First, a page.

Premium

Does the Delta variant mean herd immunity is now impossible?

AP Photo/Matt Marton

A basic rule of epidemiology is that the more contagious a virus is, the greater the share of the population that has to be immunized from it in order to achieve herd immunity. Which makes sense. A germ that’s very transmissible will need to have nearly every vector of transmission blocked to keep it from eventually reaching an unvaccinated person. For a super-contagious virus like the one that causes measles, upwards of 95 percent of a group needs to be vaccinated to give the other five percent a reasonable shot at avoiding infection.

Initially we were told that immunizing 60-70 of the population from SARS-CoV-2 might be expected to provide herd immunity. Then Fauci admitted that he had told one of his little white lies about that, that the true threshold was probably more like 75-85 percent. But that was last year, when we were still coping with the original, slower-moving version of the virus. Now we’re waist-deep in the B.1.617 “Delta” variant, which is considerably more infectious than the B.1.1.7 “Alpha” variant, which was itself considerably more infectious than the virus that emerged in Wuhan in late 2019.

Which means the target for herd immunity has risen. But by how much?

Too much, one epidemiologist projects. Think 98 percent:

An “exit wave” is a wave in which pretty much everyone who hasn’t already gained immunity through vaccination or previous infection ends up being infected. The UK has, for the moment, resigned itself to an “exit wave” strategy the rest of the way with COVID by proceeding towards full reopening on Monday despite the huge surge in cases they’re experiencing. The idea is that, with older people mostly protected by vaccination and younger people mostly protected by having robust immune systems, even a mega-surge won’t send many people to the hospital. It’ll be a “casedemic.” And maybe a casedemic right now isn’t the worst thing, since it’ll mean that most of the population will have gained immunity by the time the weather turns chilly again and the virus risks becoming more threatening.

But that’s risky, certainly here in the U.S. Even if you assume that 80 percent of the adult population already has immunity of one sort or the other, Kucharski’s math suggests we still have around 50 million adults in harm’s way before we can expect herd immunity. And given how quickly Delta spreads, we should expect virtually all of them to get infected sooner or later. “So basically your choices are to get vaccinated or to get COVID,” said Nate Silver in response to Kucharski’s calculations. Basically.

How many deaths can we expect from that group of 50 million? The infection fatality rate would logically be lower, maybe much lower, than it was last year when the virus was preying mostly on older people. Now it’s preying mostly on the young and will almost always lose that battle in the end. But it’s worth noting that slightly more than 20 percent of America’s senior citizens still haven’t been fully vaccinated. A study published in 2016 found nearly three percent of the U.S. population was immunosuppressed, which would amount to some nine million people. Most or all have been vaccinated by now, one would hope, but they may need a booster to keep Delta at bay.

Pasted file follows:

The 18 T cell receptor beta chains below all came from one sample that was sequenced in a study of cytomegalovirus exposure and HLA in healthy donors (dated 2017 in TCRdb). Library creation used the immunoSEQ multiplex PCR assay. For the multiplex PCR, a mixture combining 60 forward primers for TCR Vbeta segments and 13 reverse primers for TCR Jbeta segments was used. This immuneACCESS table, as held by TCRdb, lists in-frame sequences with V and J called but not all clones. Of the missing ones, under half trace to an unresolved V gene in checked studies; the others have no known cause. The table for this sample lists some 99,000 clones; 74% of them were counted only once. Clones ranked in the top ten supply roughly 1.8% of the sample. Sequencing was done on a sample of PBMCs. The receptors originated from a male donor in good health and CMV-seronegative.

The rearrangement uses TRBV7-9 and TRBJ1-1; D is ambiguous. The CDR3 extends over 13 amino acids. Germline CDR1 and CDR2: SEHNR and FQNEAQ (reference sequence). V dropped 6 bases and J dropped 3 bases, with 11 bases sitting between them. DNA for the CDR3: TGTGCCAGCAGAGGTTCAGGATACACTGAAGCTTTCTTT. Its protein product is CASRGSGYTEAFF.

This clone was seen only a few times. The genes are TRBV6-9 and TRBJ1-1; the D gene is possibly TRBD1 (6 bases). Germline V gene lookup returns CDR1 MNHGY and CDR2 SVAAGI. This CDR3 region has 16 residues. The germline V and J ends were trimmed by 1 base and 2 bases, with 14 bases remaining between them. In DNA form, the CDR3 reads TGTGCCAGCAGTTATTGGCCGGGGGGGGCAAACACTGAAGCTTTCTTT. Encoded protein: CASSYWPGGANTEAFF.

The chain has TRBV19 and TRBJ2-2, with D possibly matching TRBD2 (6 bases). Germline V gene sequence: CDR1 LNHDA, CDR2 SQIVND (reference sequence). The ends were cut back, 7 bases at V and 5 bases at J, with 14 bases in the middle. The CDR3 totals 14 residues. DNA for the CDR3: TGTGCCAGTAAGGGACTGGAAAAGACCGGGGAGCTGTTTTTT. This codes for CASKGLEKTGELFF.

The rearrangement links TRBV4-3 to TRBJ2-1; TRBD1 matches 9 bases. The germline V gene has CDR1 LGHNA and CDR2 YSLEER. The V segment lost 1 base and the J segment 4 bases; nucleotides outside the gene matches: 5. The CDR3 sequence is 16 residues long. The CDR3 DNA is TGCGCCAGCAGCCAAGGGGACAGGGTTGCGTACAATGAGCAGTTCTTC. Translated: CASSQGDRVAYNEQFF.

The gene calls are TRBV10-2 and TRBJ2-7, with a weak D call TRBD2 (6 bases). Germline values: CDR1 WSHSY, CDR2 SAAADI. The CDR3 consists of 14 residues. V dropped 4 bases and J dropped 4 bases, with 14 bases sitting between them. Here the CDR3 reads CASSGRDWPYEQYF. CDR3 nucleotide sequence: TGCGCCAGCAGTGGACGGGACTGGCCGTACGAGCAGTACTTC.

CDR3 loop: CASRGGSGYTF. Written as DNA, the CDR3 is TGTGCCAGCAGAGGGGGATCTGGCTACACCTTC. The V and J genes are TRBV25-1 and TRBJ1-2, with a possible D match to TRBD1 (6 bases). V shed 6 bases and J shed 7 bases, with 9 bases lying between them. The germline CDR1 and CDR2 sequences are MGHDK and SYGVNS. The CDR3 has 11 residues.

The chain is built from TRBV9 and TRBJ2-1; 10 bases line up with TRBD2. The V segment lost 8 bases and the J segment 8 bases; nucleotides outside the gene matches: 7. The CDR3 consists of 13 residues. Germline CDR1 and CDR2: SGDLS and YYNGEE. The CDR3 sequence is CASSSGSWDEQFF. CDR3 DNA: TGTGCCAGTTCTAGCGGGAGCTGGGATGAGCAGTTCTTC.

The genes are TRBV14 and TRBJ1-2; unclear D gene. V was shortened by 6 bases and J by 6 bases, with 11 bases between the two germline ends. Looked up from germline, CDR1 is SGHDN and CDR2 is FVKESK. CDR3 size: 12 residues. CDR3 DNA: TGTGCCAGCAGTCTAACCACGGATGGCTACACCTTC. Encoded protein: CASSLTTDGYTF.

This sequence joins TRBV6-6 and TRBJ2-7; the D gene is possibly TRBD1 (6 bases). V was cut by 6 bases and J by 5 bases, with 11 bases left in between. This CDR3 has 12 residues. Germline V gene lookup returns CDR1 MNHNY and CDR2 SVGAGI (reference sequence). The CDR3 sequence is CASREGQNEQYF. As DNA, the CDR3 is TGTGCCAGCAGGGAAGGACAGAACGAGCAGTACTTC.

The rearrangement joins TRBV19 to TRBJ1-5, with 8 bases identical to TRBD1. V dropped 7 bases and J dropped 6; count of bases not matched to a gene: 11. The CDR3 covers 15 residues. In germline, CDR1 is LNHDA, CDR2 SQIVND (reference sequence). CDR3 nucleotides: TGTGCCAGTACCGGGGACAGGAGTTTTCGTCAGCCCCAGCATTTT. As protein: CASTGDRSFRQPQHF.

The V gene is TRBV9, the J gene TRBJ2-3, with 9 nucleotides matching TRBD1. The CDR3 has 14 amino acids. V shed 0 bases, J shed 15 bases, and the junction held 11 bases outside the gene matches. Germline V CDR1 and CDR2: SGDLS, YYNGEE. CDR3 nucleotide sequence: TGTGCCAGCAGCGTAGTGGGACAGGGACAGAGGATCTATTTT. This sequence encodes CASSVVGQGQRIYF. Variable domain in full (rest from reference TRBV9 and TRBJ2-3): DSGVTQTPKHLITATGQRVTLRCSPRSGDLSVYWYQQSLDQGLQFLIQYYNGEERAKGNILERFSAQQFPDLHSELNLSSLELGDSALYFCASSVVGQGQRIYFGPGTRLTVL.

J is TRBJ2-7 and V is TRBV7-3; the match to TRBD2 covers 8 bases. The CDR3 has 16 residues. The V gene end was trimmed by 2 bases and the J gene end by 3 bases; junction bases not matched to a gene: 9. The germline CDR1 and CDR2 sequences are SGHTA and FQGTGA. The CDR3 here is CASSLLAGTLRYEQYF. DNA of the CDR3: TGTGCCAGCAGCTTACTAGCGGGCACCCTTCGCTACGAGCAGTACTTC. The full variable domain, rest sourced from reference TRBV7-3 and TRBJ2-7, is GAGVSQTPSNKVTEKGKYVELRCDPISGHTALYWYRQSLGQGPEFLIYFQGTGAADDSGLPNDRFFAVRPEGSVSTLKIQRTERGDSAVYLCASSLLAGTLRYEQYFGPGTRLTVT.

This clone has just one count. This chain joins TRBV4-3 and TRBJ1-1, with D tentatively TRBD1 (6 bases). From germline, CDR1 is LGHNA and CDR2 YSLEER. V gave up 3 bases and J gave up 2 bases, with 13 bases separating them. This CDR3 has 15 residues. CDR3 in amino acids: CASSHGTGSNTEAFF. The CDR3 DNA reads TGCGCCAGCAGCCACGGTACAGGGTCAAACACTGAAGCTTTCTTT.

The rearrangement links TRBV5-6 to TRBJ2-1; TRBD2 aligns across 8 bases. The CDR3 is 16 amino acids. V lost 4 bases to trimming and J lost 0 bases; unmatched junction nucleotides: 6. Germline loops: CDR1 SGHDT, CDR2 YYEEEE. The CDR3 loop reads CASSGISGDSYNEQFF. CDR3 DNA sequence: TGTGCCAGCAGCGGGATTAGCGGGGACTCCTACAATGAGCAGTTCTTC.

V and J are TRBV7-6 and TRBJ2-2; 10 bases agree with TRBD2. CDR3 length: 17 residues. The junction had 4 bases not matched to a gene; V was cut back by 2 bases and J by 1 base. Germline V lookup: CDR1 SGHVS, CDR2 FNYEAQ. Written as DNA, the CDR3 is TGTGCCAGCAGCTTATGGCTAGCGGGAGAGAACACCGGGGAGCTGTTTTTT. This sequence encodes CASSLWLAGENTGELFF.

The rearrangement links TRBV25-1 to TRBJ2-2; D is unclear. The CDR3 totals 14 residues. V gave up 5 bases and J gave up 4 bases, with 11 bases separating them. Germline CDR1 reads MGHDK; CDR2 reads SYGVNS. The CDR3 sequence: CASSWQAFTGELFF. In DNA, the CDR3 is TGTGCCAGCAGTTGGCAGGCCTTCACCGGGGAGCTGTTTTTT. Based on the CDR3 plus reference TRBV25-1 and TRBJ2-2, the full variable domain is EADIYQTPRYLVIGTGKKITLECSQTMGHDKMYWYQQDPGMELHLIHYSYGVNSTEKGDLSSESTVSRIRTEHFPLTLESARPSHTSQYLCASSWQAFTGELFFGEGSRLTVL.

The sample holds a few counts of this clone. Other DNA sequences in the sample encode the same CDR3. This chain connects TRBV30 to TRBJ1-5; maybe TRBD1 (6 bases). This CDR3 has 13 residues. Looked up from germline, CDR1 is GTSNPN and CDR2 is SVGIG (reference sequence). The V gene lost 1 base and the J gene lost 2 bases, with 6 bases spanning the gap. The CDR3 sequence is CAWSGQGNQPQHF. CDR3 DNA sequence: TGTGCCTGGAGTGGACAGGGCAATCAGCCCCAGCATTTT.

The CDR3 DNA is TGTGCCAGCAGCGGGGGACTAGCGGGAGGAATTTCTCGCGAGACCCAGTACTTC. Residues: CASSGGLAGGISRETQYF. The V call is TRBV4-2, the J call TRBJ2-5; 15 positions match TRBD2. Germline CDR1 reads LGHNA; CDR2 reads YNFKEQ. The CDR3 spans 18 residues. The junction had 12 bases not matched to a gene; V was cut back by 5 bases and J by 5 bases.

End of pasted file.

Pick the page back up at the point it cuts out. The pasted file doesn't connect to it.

Still a lot of dry tinder out there for the virus to burn through, in other words, a reality reflected in the fact that average daily deaths in the U.S. reached an all-time low of 174 eight days ago and have been rising ever since. They’re back to 284 per day now.

The good news is that, as far as scientists can tell, Delta isn’t more deadly than the common virus:

“As far as anyone can tell, Delta isn’t more dangerous in the sense that it causes worse disease,” Wurtz told me. “It’s a sneaky opportunist, not a mayhem man.”

Janet Baseman, a University of Washington epidemiologist, said: “I have not seen compelling evidence that the Delta variant is more severe.” Dr. Paul Sax of Brigham and Women’s Hospital in Boston told me, “This sense of greater disease severity is more anecdotal than driven by actual data.” Dr. Eric Topol of Scripps Research said, “I don’t think it makes kids sicker.”

Dr. Aaron Richterman of the University of Pennsylvania said that he did not think Delta required vaccinated parents to behave differently than they did a few weeks ago. Richterman has young children himself, and his family has not changed its behavior, he said.

We already knew that from Israel and especially the UK, no? Israel’s cases are more than 30 times higher than they were six weeks ago but deaths haven’t budged. In Britain, cases dropped below 1,600 per day in early May and now stand at more than 42,000, the equivalent of 210,000 daily in the U.S. and a number on par with what the country was seeing in mid-January. But deaths have only doubled over the same period, from an average of 15 per day to 33 now.

Still, a virus that’s so contagious that it’s destined to reach nearly every remaining unimmunized person will pile up a body count even if the vaccinated are all but invulnerable. Virologist Angela Rasmussen pointed to a new study on just why Delta is so infectious: It replicates inside the body a lot more quickly than the original SARS-CoV-2 did, which means there’s much more of the virus — literally a thousand times more — being exhaled by infected people. Bottom line:

If there’s a thousand times more virus in the air in a given indoor space than there was last summer, it’s easy to see why Delta is spreading like lightning and why it’s a matter of time before an unvaccinated person encounters it. Either get vaxxed or get COVID. There’s really no third option anymore long-term.

I’ll leave you with this new communique from CPAC, which is taking the threat very seriously indeed.